(Est. 2018) “Transport for Wales is a not for profit company, wholly owned by the Welsh Government. Transport for Wales exists to drive forward the Welsh Government’s vision of a high quality, safe, integrated, affordable and accessible transport network that the people of Wales are proud of. Transport for Wales is key to delivering the Welsh Government’s key themes as set out in Prosperity for All: The National Strategy. For Wales and its people to thrive, we need to be connected - to one another, to the services we need and to open up new opportunities. Our work focuses on making these connections happen - by planning, commissioning and managing efficient transport networks and by drawing on the very best skills from across industry, government and society. We are creating a transport network fit for the future that contributes to the long-term sustainability of Wales and those communities connected to us.”
Smörgåsbord (Cardiff, Wales)
Our starting point was ‘movement’ with the core marque designed to exist in perpetual motion. A bespoke stencil typeface followed (based on Cymru Wales Sans), and the Cymru Wales nation brand colour palette was extended with transport requirements in mind. Comprehensive identity guidelines have been produced detailing the brand’s application across transport livery, wayfinding and mapping. The brand was launched officially in June 2018 and future phases will see these applications come to fruition.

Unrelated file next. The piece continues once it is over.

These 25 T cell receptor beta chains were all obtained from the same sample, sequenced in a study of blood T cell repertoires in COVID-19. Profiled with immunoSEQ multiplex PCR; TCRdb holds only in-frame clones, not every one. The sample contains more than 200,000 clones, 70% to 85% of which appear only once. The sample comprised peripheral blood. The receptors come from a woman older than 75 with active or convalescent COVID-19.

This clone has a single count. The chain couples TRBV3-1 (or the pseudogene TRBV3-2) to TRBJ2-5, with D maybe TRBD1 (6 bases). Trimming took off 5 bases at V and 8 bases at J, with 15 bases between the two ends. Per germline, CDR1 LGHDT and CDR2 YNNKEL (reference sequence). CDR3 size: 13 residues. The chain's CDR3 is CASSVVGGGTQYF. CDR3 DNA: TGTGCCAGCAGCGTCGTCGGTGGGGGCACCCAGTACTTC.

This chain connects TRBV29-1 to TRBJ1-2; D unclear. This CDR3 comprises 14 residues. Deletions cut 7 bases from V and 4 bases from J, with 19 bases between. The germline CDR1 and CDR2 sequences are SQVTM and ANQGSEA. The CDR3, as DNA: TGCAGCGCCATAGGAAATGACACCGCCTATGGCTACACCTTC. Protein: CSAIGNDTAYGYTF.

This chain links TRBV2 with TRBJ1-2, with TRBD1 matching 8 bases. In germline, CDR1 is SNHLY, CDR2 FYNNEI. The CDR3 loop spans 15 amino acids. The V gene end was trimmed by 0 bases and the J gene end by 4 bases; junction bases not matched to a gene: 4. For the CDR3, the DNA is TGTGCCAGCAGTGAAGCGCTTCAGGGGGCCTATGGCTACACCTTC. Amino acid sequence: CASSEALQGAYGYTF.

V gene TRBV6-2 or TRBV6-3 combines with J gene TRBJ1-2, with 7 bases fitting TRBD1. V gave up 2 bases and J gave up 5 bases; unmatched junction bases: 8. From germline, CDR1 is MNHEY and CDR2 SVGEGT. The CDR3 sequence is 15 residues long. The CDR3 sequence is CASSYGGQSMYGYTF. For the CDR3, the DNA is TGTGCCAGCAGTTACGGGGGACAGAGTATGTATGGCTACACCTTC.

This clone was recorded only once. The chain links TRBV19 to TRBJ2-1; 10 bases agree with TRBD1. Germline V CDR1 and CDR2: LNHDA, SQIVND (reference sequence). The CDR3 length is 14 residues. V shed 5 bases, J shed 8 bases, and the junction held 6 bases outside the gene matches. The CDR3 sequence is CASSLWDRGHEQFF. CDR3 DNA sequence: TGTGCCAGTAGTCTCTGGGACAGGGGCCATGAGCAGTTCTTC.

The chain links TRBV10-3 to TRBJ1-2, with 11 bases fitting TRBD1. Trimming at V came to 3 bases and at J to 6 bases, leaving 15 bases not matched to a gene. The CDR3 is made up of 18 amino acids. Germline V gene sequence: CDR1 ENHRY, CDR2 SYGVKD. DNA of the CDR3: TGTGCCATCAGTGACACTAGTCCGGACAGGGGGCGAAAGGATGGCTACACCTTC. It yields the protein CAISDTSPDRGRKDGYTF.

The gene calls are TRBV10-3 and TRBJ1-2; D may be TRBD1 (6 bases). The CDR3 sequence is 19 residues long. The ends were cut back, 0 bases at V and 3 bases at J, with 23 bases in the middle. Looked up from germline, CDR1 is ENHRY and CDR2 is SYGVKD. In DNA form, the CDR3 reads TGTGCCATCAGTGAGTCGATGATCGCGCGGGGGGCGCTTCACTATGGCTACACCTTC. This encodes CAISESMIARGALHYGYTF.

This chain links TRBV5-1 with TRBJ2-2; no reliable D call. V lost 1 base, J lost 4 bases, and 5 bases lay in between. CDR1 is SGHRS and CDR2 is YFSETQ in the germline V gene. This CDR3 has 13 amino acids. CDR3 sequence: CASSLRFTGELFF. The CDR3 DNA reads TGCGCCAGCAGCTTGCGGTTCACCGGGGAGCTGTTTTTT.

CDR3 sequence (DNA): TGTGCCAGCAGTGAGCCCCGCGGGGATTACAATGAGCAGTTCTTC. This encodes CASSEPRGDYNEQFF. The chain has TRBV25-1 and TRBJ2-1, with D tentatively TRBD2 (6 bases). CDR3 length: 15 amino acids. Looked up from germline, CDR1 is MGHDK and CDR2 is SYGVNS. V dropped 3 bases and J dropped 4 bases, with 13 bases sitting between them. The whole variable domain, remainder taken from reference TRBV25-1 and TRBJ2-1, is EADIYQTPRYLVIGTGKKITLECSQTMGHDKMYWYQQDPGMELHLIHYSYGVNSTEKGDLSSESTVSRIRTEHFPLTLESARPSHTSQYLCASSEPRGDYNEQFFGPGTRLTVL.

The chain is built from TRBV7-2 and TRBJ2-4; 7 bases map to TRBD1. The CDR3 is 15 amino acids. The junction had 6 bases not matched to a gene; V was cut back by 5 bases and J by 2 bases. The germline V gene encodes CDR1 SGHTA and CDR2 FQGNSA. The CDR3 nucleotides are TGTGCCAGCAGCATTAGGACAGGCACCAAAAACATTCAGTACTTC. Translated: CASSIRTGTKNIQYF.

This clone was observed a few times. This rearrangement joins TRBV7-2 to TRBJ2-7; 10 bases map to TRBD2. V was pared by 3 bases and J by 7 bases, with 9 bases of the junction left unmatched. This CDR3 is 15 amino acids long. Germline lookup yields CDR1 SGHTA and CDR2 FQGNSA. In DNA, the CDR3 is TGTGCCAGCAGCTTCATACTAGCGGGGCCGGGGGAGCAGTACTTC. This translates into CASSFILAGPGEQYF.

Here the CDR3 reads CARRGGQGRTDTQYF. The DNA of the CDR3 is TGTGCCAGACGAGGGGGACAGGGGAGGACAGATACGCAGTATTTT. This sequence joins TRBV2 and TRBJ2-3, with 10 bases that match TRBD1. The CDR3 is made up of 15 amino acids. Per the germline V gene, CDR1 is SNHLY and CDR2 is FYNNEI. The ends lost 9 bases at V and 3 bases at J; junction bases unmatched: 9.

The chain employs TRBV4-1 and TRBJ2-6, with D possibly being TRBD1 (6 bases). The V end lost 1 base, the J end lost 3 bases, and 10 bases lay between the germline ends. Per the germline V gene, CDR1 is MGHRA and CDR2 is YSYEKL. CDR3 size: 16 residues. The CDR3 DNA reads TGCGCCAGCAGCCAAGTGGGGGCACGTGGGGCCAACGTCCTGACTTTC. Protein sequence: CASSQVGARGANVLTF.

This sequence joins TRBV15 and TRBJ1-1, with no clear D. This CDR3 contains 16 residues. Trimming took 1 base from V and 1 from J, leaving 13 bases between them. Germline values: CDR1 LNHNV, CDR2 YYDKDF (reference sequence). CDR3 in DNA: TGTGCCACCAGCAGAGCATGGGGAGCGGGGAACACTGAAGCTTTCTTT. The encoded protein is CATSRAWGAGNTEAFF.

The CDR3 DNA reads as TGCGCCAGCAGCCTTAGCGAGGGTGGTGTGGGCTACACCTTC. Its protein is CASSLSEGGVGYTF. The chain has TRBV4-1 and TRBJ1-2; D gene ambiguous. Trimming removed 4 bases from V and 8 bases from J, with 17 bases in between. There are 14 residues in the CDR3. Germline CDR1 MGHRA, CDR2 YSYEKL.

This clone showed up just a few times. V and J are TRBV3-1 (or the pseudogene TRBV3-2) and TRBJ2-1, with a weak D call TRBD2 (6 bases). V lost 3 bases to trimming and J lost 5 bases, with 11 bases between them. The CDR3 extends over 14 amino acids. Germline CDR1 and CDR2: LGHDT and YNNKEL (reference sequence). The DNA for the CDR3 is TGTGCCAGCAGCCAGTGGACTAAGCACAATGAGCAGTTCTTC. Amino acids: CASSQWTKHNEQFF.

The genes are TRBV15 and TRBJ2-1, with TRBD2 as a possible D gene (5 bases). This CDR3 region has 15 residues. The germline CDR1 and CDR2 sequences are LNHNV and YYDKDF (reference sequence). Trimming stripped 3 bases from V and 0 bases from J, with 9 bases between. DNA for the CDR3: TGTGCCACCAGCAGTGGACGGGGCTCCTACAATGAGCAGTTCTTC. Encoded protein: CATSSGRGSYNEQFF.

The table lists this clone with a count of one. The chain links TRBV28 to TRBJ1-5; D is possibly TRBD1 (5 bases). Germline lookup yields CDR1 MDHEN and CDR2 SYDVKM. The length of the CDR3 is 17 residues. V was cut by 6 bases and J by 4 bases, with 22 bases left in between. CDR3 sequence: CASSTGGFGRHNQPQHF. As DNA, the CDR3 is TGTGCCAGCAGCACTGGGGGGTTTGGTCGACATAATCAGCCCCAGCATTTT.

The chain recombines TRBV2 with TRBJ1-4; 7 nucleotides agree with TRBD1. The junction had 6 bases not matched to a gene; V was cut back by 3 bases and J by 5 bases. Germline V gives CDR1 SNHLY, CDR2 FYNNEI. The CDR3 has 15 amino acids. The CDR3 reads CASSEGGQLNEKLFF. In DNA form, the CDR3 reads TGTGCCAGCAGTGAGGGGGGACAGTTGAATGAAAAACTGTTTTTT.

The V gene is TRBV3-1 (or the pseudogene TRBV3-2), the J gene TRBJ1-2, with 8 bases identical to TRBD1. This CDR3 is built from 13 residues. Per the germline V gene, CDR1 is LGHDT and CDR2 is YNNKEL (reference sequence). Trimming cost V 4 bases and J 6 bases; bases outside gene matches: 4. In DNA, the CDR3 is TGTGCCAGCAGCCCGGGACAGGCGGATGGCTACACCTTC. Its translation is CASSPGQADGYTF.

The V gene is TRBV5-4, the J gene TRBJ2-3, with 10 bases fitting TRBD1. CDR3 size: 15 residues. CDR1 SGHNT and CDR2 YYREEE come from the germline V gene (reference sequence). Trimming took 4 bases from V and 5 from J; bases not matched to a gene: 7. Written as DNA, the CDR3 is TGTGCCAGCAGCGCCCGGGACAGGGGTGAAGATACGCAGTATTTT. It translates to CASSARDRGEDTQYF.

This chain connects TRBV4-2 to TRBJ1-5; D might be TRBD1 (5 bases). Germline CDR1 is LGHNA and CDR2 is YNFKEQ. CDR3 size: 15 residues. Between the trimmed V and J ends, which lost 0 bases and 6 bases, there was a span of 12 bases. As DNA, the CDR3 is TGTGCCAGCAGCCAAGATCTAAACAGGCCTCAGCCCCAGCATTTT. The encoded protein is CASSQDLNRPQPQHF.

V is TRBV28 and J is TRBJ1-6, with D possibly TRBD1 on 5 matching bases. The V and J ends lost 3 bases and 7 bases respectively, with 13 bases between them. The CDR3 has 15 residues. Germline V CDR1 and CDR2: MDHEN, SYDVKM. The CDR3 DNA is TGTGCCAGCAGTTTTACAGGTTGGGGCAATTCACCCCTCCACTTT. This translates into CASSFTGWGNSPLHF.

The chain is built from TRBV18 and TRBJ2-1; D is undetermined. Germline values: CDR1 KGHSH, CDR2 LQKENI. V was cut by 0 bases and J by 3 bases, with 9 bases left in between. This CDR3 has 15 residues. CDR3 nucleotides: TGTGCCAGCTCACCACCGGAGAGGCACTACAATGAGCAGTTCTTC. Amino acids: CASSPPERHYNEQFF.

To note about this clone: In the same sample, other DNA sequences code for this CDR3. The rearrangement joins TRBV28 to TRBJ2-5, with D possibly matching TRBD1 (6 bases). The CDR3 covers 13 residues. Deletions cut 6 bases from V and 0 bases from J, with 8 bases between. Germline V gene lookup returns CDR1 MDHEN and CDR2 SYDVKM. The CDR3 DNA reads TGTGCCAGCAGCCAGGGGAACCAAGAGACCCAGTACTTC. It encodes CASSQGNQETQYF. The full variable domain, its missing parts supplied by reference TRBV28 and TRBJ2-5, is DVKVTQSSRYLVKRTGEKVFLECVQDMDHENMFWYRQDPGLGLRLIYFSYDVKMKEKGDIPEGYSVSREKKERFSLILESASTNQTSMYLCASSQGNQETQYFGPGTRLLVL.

Images (opinion after)
The logo is not exactly new as it was introduced back in 2017 but it’s officially kicking into public use this October when the contract of the previous company to run the trains expired. The name and logo now apply to both the non-profit transport organization as well as the train brand riders will use. The “T” monogram is pretty nice; there is nothing novel or innovative about it — lines for motion, “T” for Transport — but it has a great presence and has been animated beautifully in a number of different ways. The wordmark is a little weird and the stencil feels almost like a gratuitous approach BUT it does look nice in the single-letter applications seen in some parts of the video. Overall, this looks unquestionably like a transportation company and the “T” monogram is bound to be highly recognizable as a quick identifier for transportation options.
Thanks to Marc Johnson for the tip.